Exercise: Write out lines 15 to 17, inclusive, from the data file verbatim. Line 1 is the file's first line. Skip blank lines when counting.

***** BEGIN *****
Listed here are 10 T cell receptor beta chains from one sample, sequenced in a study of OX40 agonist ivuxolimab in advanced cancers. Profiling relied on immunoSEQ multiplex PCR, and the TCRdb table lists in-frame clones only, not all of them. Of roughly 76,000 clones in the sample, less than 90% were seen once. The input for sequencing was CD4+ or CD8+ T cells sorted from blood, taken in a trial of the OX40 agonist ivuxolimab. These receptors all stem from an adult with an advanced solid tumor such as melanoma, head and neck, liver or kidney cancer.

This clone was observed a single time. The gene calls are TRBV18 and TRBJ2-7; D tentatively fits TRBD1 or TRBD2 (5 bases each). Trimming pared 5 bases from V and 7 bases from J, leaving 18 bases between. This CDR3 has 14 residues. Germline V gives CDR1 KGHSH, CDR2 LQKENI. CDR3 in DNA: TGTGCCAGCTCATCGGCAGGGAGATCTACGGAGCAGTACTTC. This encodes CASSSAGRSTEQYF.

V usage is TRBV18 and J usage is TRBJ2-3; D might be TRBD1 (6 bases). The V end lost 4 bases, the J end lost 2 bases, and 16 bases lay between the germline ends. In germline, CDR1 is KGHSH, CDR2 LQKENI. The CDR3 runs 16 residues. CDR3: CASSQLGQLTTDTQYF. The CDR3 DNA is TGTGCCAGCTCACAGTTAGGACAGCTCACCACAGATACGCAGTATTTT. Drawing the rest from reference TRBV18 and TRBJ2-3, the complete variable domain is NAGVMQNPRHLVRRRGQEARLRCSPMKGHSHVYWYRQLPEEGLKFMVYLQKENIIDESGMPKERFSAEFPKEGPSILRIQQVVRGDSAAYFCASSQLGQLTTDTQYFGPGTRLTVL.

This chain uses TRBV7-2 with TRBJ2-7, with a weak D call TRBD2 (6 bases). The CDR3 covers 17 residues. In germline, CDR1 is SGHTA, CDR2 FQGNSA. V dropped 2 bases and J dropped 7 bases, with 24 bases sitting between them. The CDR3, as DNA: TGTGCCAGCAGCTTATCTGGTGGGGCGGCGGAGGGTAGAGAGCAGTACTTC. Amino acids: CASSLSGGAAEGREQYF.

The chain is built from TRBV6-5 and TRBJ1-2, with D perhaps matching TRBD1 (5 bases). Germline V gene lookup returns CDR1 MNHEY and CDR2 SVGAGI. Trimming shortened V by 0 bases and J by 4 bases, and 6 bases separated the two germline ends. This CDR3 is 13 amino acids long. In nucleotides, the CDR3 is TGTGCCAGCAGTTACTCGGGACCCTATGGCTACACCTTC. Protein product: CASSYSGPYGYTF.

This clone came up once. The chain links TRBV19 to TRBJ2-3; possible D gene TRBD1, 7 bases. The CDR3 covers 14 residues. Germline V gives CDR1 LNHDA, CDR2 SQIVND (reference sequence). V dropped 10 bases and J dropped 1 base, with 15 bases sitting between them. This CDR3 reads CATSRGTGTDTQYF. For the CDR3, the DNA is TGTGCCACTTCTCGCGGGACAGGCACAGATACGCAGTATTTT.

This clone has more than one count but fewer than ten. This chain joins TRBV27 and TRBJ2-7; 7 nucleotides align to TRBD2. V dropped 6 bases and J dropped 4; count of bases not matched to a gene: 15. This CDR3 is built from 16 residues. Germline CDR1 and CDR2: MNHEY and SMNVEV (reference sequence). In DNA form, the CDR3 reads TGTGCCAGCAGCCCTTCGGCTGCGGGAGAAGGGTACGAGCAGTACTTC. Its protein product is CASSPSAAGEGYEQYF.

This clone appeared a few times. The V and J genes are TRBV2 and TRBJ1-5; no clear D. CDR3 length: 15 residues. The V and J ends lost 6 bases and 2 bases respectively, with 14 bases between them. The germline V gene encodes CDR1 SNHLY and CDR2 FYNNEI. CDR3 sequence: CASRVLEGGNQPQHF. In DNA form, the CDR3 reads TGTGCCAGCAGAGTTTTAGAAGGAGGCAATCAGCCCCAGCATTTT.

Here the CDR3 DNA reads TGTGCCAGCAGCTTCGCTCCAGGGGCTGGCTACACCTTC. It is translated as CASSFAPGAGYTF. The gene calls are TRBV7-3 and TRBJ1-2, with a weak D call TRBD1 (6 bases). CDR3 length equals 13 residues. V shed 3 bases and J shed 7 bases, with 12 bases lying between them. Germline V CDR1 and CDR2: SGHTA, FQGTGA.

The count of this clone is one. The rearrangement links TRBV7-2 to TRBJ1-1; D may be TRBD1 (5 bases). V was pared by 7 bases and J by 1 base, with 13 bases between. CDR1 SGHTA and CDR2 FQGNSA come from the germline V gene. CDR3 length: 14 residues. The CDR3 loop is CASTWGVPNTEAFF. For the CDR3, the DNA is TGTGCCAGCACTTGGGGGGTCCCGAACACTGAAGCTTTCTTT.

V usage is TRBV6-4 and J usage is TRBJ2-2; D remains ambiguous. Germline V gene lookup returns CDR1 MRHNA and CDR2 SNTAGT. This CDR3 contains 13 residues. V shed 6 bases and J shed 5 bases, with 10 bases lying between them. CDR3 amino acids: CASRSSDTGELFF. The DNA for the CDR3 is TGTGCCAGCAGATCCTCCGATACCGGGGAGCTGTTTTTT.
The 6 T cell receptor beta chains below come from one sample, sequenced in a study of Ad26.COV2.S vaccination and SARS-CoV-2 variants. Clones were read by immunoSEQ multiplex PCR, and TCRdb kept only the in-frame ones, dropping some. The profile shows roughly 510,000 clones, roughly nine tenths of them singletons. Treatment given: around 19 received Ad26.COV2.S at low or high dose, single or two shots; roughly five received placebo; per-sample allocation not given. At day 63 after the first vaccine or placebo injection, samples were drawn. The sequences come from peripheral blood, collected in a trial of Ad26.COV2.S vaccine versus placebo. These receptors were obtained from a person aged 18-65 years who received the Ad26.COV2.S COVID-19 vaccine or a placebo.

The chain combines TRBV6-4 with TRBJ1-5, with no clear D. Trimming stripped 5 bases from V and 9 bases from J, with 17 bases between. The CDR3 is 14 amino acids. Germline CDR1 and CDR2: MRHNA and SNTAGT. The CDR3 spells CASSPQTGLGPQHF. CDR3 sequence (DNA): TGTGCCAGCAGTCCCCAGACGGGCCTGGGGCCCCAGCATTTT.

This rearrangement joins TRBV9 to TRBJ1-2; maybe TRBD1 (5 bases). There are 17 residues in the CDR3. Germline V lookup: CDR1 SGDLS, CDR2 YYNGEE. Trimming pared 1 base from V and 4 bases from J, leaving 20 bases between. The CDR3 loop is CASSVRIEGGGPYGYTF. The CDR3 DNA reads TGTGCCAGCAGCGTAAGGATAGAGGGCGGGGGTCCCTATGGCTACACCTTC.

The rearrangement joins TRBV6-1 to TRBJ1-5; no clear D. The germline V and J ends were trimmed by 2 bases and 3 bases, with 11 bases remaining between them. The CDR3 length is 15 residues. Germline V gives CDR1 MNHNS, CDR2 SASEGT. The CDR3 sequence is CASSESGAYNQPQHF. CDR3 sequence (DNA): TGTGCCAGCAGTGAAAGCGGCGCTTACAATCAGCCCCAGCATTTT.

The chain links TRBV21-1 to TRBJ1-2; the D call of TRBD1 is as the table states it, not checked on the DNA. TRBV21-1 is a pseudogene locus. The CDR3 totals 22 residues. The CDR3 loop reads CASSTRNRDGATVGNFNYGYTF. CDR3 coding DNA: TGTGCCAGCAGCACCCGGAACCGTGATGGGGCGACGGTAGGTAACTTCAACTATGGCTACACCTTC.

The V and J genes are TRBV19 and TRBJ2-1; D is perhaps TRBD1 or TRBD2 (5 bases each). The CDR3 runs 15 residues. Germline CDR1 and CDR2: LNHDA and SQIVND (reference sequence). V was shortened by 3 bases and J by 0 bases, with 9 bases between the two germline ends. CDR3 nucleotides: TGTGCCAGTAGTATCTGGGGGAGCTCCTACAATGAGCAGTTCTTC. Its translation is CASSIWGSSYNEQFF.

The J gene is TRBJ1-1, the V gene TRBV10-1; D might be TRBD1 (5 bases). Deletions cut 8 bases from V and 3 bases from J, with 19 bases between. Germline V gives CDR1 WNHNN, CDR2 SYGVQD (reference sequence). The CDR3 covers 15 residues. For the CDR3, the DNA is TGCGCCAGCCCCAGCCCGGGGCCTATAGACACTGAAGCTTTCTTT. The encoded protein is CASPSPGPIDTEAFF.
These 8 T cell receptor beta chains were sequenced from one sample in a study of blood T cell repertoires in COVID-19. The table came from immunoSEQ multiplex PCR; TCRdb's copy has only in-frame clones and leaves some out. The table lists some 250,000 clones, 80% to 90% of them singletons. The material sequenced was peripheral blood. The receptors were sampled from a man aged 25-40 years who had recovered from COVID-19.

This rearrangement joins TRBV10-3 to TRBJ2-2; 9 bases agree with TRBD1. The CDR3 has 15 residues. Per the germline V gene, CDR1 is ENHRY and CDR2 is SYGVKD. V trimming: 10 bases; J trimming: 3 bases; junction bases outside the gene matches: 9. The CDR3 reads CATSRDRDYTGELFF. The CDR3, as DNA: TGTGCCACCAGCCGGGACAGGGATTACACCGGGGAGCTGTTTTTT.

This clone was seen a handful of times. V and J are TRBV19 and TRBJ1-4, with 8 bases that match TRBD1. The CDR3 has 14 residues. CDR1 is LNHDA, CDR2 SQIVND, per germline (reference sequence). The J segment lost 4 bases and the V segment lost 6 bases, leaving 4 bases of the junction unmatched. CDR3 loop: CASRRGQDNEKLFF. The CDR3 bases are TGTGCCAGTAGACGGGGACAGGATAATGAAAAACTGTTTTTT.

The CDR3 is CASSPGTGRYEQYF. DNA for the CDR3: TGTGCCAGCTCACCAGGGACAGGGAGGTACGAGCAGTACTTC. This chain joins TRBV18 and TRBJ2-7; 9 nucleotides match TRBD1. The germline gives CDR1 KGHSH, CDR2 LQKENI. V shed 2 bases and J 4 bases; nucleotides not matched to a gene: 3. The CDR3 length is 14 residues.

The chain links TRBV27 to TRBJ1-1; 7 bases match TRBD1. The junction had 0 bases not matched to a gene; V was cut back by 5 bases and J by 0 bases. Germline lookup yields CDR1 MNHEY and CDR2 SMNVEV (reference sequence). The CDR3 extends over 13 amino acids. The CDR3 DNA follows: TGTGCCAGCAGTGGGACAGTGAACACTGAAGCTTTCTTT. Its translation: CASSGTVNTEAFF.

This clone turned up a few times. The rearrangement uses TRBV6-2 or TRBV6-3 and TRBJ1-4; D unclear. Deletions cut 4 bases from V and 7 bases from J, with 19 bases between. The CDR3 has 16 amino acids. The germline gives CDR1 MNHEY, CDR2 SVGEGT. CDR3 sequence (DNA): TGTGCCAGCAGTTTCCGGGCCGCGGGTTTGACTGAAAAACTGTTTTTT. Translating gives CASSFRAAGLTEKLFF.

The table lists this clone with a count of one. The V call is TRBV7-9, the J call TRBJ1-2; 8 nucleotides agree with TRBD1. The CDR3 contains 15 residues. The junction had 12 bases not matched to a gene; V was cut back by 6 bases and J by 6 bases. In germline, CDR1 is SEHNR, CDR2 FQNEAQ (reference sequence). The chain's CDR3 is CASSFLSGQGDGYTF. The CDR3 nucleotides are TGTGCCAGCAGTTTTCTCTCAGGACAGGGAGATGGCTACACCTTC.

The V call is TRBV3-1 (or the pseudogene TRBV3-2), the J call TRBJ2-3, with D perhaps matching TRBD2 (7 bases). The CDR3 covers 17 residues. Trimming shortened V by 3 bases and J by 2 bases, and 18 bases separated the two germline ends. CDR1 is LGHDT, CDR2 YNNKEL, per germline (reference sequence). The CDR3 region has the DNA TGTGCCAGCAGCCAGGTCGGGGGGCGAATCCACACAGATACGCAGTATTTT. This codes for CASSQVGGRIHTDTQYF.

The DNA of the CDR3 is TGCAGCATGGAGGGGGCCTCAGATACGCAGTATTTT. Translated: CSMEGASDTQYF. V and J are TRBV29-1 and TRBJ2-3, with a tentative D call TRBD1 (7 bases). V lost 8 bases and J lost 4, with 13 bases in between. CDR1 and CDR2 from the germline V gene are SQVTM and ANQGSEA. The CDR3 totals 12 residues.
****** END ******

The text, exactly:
The rearrangement joins TRBV6-1 to TRBJ1-5; no clear D. The germline V and J ends were trimmed by 2 bases and 3 bases, with 11 bases remaining between them. The CDR3 length is 15 residues. Germline V gives CDR1 MNHNS, CDR2 SASEGT. The CDR3 sequence is CASSESGAYNQPQHF. CDR3 sequence (DNA): TGTGCCAGCAGTGAAAGCGGCGCTTACAATCAGCCCCAGCATTTT.

The chain links TRBV21-1 to TRBJ1-2; the D call of TRBD1 is as the table states it, not checked on the DNA. TRBV21-1 is a pseudogene locus. The CDR3 totals 22 residues. The CDR3 loop reads CASSTRNRDGATVGNFNYGYTF. CDR3 coding DNA: TGTGCCAGCAGCACCCGGAACCGTGATGGGGCGACGGTAGGTAACTTCAACTATGGCTACACCTTC.

The V and J genes are TRBV19 and TRBJ2-1; D is perhaps TRBD1 or TRBD2 (5 bases each). The CDR3 runs 15 residues. Germline CDR1 and CDR2: LNHDA and SQIVND (reference sequence). V was shortened by 3 bases and J by 0 bases, with 9 bases between the two germline ends. CDR3 nucleotides: TGTGCCAGTAGTATCTGGGGGAGCTCCTACAATGAGCAGTTCTTC. Its translation is CASSIWGSSYNEQFF.